With an original script by Anton Saliba, Ninu tells the story of a Maltese teen dealing with all the issues life throws at today’s generation. Adam Brimmer interviews director Bettina Paris.
What attracted you to this script?
I was immediately interested in the concept for Ninu when Anton Saliba, the writer of the piece, approached me with the initial idea.
The fact that the script is a new piece in Maltese, written especially for young adults, and is also Anton’s debut as a playwright, are only two of the reasons why I was very eager to take on the role of directing.
The script also tackles important issues such as identity, social class, gender roles and mental health (specifically anxiety) within our society – and the effect that such issues have on us as individuals – through the lens of an adolescent boy in Malta.
I strongly feel that a conversation surrounding the above is really needing to be had, and it needs to be between people of all generations and backgrounds. And what could be a better way to ignite this flame, than through the medium of innovative, fresh and exciting new work.
There were a lot of contributing factors to my enthusiasm – from the witty and playful writing to the research and development that took place during the last year; the sensitivity with which the work was explored; the enthusiastic and passionate cast and crew… all are reasons why I wanted so much to be part of this collaboration.
As someone who saw globalisation and digitalisation change the world, what were your reactions to Anton’s narrative? Do you feel that there’s a distinct need to address these topics with a younger generation?
I feel that Ninu’s narrative is one we can all relate to, be it young people now or even older generations. We have all been through adolescence once, right?
I believe Anton has done a wonderful job balancing our generation’s own experience of anxiety (a term which was not so often brought up in conversation a few years back), alongside the millennials’ experience of the same phenomenon.
The script is genuine, unfiltered and raw, and such honesty allows for it to be very funny at times and poignant in others. Throughout the writing process and production development of Ninu, Anton and I have constantly striven to create something that dissects our society’s perception of certain issues. We did this through a story that has its foundations set in a grounded place of reality and truth, and then we made it relatable, fun and exciting for all audiences to enjoy.
Yes, I feel that there is a distinct need to address these topics within our society because I believe the more we can encourage and promote open dialogue and community accountability – especially with the generations of the future – the more we can confront any stigmas attached to any of the topics addressed, in the hope of moving forward positively together.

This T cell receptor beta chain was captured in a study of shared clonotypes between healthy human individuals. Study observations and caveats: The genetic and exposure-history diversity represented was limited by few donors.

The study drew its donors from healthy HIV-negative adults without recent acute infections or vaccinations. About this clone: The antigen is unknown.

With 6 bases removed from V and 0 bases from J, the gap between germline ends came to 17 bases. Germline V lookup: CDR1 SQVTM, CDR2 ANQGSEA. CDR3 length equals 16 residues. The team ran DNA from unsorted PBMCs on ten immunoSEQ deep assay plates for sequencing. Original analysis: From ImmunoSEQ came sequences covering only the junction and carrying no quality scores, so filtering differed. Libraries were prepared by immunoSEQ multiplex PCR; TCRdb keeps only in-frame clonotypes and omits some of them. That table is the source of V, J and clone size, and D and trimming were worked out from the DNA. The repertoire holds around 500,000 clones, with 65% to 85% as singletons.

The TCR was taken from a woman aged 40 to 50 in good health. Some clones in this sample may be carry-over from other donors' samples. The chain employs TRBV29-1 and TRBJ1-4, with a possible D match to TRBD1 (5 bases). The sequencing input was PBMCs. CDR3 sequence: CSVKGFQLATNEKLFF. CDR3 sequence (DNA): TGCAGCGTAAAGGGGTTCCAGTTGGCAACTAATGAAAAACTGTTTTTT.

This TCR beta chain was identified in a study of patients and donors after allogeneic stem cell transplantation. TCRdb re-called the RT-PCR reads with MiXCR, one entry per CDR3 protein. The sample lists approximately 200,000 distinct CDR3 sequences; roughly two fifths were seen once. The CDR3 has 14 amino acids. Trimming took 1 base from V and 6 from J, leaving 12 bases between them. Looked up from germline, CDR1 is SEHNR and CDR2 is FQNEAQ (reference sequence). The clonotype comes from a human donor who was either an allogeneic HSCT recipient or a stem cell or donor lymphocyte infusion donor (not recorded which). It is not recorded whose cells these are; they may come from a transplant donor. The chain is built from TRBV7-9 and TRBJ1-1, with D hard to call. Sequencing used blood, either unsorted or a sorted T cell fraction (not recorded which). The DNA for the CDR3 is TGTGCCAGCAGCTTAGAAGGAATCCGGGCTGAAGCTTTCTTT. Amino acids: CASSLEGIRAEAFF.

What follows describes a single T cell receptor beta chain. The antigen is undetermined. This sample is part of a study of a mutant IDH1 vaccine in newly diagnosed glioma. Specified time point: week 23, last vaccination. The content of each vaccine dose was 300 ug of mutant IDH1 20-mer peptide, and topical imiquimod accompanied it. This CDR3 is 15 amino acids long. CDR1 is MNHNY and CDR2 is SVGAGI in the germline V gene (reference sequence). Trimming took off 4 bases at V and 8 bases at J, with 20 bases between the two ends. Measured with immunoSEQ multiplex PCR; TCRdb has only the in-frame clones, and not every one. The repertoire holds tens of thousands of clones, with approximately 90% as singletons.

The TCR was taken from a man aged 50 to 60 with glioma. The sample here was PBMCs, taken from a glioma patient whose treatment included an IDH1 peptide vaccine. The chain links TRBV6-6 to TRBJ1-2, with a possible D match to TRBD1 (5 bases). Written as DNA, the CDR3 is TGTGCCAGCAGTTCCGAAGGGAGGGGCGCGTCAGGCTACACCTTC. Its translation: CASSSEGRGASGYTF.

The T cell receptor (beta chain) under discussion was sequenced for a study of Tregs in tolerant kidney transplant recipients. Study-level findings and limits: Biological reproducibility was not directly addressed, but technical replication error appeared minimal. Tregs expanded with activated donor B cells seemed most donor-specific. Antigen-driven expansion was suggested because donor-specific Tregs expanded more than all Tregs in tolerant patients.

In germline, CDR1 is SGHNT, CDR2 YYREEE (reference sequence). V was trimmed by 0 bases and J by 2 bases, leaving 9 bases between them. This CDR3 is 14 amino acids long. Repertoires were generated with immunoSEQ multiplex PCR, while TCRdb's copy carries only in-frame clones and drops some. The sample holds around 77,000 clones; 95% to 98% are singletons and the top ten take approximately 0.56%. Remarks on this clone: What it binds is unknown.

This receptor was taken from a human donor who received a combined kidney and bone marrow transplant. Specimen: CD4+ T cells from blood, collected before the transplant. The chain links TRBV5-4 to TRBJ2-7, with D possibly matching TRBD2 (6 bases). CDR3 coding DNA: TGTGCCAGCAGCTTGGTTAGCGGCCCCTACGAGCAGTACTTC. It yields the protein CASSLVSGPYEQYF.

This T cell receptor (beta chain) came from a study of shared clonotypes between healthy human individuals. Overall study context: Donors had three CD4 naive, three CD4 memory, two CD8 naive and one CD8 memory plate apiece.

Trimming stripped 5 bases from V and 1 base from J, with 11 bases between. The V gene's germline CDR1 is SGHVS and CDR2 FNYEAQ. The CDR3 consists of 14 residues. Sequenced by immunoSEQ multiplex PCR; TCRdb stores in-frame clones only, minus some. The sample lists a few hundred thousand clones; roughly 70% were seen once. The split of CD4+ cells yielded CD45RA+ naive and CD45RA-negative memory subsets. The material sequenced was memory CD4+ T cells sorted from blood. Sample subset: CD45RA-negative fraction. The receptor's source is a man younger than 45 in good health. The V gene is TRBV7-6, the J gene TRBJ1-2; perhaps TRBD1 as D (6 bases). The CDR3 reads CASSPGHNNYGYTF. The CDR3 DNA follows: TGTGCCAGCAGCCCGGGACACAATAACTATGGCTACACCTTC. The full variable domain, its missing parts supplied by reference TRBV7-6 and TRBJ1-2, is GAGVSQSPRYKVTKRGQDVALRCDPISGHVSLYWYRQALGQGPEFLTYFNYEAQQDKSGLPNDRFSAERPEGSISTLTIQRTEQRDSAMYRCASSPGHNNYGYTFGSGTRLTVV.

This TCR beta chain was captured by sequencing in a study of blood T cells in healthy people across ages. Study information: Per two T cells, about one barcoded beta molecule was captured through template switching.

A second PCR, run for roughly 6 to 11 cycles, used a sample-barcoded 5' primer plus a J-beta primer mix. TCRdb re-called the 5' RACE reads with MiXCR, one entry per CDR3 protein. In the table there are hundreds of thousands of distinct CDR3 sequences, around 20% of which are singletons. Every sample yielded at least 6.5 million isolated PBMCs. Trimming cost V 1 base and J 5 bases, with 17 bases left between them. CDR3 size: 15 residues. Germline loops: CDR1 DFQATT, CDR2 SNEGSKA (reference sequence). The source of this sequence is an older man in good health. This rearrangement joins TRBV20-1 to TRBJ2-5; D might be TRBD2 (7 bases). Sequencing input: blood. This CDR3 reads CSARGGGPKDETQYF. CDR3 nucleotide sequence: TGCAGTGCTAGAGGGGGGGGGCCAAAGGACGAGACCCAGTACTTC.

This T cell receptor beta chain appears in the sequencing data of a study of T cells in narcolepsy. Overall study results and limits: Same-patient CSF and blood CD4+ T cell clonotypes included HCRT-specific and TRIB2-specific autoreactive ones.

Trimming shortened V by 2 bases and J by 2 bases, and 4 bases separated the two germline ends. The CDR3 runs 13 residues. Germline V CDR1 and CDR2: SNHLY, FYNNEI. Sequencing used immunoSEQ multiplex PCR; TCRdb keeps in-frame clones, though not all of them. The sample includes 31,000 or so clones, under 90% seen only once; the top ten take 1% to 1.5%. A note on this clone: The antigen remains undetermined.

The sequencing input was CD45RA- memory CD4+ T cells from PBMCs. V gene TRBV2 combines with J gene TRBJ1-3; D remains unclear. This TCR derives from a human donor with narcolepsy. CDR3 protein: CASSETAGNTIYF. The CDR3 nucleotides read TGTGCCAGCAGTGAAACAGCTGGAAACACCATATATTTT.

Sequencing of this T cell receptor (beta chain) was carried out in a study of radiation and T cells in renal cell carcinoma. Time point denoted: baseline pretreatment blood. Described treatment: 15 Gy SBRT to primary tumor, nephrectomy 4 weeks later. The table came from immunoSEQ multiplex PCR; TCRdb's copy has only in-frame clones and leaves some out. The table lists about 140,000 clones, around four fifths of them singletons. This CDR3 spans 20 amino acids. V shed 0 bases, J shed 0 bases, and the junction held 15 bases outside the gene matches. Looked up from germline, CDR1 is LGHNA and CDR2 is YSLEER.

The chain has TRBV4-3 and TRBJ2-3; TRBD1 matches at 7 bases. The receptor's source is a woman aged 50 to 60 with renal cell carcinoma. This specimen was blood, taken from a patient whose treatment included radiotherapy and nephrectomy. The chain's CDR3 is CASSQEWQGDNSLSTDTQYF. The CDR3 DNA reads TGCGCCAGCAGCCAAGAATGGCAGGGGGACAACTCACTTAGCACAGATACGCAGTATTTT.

What is the biggest challenge directing a script like this one?
Doing it justice. In all seriousness, I think the biggest challenge for me is telling the story right, to make it exciting, surprising and fun without verging on preachy, and without running the risk of being insensitive or inaccurate. It is important to make sure that all decisions made from my end, and the actors’, stem from truth.
Because the narrative is rooted in text, discovering how to drive the story forward physically, without repeating what is being expressed verbally, is also very important.
I’m a big believer in approaching the work holistically, so everything is taken into consideration when we’re finally in the rehearsal room, on our feet, working through the different moments within the piece.
All elements need to come together, starting with the narrative style, on to the story’s content, the set, lighting and poster design.
I’m grateful to be surrounded by a team of creatives who are incredibly dedicated, genuine and collaborative individuals who are always up for a good run filled with trial, error and success.
What do you hope the staging of this play will achieve?
I’m hoping it will bring in audiences from all walks of life, ages and backgrounds, casting a spotlight on all those issues addressed throughout Ninu and bringing them to the forefront of conversation between people of all generations. I hope the production will plant a seed, in the hope that it will blossom into something fruitful.
I also hope that the staging of this play will highlight the importance of new writing, especially in Maltese, within the local theatre scene and that more opportunities to encourage and support such work will be created.
I wish that the younger generation will be inspired to be bolder and braver when it comes to embracing and nourishing their creativity, as they witness a performance created, written and devised by people not (too) much older than themselves!
Ninu is a Spazju Kreattiv production and takes place on March 22, 23 and 24 at Spazju Kreattiv, St James Cavalier, Valletta. Tickets are available online.
CommentsComments powered by Disqus
Do not have an account?Sign Up